Funding: Thanks to the WA Tree Fruit Research Commission and OR Cherry Groups for research funding.
**Use pesticides with care. Apply them only to plants, animals, or sites listed on the labels. When mixing and applying pesticides, follow all label precautions to protect yourself and others around you. It is a violation of the law to disregard label directions; it is a legal document. Always read the label before using any pesticide. You, the grower, are responsible for safe pesticide use. Trade (brand) names are provided for your reference only. No discrimination is intended, and other pesticides with the same active ingredient may be suitable. No endorsement is implied.
Written by Louis Nottingham and Katlyn Catron, August 9, 2021
Data showing efficacy of insecticides against leafhopper vectors of x-disease is still relatively sparse. To address this, we performed two lab bioassays to screen insecticide products against Colladonus montanus reductus, the most abundant leafhopper vector of x-disease found in Washington cherries. We evaluated insecticides in both direct-spray and residue decline experiments to assess the immediate and longer-term efficacy of these products on the leafhoppers.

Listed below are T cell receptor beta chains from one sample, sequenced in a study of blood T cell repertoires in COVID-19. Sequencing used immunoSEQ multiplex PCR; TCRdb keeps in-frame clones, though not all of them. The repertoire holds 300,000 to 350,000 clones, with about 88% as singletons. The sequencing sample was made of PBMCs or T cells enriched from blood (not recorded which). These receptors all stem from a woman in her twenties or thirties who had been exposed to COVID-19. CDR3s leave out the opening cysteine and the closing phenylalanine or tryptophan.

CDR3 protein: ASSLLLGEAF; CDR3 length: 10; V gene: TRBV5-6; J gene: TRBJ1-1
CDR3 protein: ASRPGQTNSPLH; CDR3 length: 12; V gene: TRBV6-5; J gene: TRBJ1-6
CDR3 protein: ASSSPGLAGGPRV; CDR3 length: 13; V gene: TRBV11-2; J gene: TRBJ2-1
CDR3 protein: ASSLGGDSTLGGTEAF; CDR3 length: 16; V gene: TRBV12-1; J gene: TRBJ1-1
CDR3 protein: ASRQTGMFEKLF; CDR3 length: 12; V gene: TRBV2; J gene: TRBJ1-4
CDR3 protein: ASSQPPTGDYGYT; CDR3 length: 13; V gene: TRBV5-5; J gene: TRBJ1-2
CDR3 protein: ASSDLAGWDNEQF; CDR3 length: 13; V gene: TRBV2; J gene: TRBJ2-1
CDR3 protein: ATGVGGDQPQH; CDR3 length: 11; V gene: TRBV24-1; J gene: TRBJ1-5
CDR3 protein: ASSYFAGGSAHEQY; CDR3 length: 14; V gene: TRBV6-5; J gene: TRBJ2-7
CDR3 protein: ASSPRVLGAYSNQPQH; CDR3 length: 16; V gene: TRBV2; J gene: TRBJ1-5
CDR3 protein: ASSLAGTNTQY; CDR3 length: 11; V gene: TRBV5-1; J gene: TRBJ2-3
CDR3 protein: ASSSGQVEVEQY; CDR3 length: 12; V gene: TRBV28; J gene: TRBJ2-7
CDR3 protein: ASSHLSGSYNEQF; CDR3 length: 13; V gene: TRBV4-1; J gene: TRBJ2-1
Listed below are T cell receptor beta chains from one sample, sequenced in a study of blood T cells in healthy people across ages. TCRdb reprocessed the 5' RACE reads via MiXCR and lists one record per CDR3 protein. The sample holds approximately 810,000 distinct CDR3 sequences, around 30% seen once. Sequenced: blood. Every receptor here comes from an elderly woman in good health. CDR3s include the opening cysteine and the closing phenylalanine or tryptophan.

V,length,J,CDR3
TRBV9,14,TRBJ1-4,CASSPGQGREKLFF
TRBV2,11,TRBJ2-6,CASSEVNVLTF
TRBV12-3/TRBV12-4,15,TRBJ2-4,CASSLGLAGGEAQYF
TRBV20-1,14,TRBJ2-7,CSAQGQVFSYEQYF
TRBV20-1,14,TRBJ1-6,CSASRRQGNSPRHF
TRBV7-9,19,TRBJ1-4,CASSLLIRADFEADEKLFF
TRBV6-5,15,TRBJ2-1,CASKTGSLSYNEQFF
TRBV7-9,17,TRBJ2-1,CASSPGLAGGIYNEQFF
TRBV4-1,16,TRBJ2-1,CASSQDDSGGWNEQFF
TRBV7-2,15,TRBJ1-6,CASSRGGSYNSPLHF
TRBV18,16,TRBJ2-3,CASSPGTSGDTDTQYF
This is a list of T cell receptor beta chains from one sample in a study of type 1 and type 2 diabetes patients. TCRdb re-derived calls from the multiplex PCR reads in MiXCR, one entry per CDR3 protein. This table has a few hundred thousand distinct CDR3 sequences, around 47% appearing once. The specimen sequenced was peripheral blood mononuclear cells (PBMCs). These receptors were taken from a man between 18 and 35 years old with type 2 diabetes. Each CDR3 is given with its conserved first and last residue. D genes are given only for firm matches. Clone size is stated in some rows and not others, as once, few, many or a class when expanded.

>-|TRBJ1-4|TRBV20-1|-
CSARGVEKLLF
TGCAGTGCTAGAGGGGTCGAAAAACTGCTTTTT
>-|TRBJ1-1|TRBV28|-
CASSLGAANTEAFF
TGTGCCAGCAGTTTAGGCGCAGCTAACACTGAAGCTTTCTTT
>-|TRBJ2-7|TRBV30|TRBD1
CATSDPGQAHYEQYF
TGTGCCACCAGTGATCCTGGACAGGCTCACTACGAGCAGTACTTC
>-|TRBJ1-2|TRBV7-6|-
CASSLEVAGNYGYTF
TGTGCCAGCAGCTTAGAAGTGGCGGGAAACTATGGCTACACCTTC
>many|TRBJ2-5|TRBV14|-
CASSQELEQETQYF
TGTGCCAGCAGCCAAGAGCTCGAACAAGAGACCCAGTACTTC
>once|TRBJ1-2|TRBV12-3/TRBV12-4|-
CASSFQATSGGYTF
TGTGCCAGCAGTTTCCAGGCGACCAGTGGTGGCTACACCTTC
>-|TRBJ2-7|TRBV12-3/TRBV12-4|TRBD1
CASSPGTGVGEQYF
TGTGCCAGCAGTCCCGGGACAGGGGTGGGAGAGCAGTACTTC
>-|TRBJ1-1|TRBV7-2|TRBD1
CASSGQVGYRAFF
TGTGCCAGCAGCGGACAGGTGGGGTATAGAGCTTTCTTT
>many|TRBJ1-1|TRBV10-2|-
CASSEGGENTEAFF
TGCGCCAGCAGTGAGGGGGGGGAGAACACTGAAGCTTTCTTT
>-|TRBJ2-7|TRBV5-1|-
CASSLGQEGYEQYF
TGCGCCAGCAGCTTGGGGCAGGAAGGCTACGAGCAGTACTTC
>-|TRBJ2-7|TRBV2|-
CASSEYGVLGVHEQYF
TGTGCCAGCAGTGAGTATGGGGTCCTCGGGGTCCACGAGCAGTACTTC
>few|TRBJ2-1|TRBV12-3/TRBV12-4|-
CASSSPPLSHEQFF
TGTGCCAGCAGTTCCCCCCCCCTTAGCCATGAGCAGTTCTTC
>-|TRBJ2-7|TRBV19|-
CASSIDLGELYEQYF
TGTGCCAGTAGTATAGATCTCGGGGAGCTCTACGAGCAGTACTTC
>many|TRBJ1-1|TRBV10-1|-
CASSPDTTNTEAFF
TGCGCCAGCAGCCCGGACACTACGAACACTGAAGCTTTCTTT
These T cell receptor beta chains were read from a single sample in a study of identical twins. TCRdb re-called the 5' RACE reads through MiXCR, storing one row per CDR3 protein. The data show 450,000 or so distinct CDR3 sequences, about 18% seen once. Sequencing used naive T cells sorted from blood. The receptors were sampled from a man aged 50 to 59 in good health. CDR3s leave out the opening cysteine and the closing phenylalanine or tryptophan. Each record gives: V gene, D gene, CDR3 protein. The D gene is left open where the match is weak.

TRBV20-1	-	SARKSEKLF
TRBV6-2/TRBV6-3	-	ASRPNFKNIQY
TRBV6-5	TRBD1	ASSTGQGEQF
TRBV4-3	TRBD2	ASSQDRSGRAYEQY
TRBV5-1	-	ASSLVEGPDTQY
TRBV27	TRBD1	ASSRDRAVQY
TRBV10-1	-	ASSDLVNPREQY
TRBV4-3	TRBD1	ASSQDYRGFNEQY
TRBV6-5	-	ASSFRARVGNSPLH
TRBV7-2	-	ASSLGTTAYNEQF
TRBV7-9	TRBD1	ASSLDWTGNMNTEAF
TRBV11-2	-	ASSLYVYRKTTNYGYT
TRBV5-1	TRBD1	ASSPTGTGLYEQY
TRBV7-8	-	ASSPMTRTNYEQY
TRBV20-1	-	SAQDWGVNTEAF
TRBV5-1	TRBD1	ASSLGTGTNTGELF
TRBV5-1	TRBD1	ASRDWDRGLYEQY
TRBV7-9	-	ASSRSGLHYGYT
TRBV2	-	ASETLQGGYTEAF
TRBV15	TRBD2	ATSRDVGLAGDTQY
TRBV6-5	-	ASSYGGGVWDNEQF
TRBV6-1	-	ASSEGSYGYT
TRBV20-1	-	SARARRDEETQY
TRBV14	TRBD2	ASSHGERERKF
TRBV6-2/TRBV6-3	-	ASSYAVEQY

Contact Spray Lab Bioassay – 2021
Leafhoppers (C. reductus) were collected from weedy row middles in an organic commercial apple orchard bordering a conventional cherry block and returned to the lab for processing. They were sorted into bioassay arenas composed of an 8 oz plastic deli cup with a layer of moist soil on the bottom, an excised cherry leaf, and a lid with a plastic mesh cutout to allow for application of treatments and air circulation (Fig. 1). Approximately six leafhoppers were placed into each assay arena, then treatments (Table 1) were applied through the mesh cutout on the deli cup lid using a hand-pump aluminum spray bottle. Five replicates per treatment were completed. Assay arenas were moved to a greenhouse for 24 hours before mortality was evaluated.